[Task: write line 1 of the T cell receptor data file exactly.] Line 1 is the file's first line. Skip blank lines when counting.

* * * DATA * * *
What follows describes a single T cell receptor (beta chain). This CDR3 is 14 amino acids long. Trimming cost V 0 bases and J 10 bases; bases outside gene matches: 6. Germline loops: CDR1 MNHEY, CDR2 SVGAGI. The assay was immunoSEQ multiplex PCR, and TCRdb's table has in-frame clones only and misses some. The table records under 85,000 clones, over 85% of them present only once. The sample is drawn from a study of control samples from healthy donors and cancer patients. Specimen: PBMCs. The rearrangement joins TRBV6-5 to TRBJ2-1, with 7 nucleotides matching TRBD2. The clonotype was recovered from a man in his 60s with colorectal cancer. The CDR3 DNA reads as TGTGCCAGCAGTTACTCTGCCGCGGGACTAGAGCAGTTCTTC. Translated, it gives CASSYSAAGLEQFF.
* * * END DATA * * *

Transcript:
What follows describes a single T cell receptor (beta chain). This CDR3 is 14 amino acids long. Trimming cost V 0 bases and J 10 bases; bases outside gene matches: 6. Germline loops: CDR1 MNHEY, CDR2 SVGAGI. The assay was immunoSEQ multiplex PCR, and TCRdb's table has in-frame clones only and misses some. The table records under 85,000 clones, over 85% of them present only once. The sample is drawn from a study of control samples from healthy donors and cancer patients. Specimen: PBMCs. The rearrangement joins TRBV6-5 to TRBJ2-1, with 7 nucleotides matching TRBD2. The clonotype was recovered from a man in his 60s with colorectal cancer. The CDR3 DNA reads as TGTGCCAGCAGTTACTCTGCCGCGGGACTAGAGCAGTTCTTC. Translated, it gives CASSYSAAGLEQFF.